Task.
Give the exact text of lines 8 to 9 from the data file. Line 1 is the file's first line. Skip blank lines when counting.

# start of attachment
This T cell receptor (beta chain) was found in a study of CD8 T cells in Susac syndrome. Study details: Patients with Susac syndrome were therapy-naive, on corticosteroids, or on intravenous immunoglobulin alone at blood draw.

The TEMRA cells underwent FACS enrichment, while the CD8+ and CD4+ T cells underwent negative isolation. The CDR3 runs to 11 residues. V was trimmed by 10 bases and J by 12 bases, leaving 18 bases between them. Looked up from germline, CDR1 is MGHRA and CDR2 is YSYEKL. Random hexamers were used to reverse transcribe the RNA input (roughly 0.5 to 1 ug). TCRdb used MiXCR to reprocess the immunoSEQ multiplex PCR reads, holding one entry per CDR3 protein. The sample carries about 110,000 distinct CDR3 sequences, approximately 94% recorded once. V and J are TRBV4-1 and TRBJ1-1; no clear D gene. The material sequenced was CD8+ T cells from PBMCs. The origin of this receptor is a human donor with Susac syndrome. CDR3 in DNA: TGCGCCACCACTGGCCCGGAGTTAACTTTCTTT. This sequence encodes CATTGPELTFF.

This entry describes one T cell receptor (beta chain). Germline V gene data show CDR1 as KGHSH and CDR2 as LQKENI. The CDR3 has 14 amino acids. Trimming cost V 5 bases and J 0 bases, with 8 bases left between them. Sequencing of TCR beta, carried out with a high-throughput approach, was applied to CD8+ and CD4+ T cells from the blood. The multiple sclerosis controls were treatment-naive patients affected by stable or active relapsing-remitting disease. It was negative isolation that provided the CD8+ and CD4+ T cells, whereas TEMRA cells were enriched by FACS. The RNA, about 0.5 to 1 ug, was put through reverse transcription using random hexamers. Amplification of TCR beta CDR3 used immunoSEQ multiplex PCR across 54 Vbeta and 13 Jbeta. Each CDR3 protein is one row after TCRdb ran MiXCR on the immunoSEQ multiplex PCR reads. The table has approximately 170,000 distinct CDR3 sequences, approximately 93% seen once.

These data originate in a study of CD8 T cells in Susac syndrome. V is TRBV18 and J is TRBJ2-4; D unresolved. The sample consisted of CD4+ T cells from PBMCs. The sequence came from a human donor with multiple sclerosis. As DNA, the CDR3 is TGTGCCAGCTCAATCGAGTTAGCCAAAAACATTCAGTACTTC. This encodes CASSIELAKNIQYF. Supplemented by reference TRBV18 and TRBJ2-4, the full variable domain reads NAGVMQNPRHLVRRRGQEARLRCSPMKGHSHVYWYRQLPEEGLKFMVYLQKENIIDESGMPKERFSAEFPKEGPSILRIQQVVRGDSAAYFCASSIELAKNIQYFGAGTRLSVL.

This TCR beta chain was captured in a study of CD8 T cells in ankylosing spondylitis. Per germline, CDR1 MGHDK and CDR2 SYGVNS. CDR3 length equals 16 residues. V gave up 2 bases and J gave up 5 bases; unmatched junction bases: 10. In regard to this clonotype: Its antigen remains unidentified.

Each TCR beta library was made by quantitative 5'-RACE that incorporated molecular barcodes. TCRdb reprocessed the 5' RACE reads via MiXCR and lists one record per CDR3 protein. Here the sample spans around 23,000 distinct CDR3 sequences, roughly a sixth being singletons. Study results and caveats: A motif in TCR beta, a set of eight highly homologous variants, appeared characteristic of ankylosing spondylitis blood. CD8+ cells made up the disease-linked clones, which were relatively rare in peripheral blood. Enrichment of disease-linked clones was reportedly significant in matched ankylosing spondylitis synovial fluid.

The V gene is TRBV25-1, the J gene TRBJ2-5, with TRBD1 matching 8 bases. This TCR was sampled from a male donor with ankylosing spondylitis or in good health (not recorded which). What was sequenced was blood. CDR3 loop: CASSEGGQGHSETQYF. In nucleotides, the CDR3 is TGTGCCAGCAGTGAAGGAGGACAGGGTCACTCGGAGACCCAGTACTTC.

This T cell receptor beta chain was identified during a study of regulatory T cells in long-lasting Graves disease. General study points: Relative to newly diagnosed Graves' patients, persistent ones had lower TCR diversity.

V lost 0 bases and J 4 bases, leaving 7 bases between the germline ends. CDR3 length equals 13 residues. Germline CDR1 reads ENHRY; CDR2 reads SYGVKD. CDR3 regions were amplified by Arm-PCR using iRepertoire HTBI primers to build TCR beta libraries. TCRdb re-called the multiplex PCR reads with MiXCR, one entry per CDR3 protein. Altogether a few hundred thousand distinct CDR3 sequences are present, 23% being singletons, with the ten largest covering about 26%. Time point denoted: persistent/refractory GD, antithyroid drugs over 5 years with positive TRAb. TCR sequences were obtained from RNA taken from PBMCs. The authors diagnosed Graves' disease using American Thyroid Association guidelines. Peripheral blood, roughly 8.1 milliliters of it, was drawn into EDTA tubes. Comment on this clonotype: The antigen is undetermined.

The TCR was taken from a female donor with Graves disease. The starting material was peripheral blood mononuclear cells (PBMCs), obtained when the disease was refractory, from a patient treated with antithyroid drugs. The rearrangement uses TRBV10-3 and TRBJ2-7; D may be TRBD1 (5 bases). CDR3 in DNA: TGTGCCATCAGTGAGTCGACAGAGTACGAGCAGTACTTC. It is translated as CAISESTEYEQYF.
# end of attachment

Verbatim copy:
This T cell receptor beta chain was identified during a study of regulatory T cells in long-lasting Graves disease. General study points: Relative to newly diagnosed Graves' patients, persistent ones had lower TCR diversity.

V lost 0 bases and J 4 bases, leaving 7 bases between the germline ends. CDR3 length equals 13 residues. Germline CDR1 reads ENHRY; CDR2 reads SYGVKD. CDR3 regions were amplified by Arm-PCR using iRepertoire HTBI primers to build TCR beta libraries. TCRdb re-called the multiplex PCR reads with MiXCR, one entry per CDR3 protein. Altogether a few hundred thousand distinct CDR3 sequences are present, 23% being singletons, with the ten largest covering about 26%. Time point denoted: persistent/refractory GD, antithyroid drugs over 5 years with positive TRAb. TCR sequences were obtained from RNA taken from PBMCs. The authors diagnosed Graves' disease using American Thyroid Association guidelines. Peripheral blood, roughly 8.1 milliliters of it, was drawn into EDTA tubes. Comment on this clonotype: The antigen is undetermined.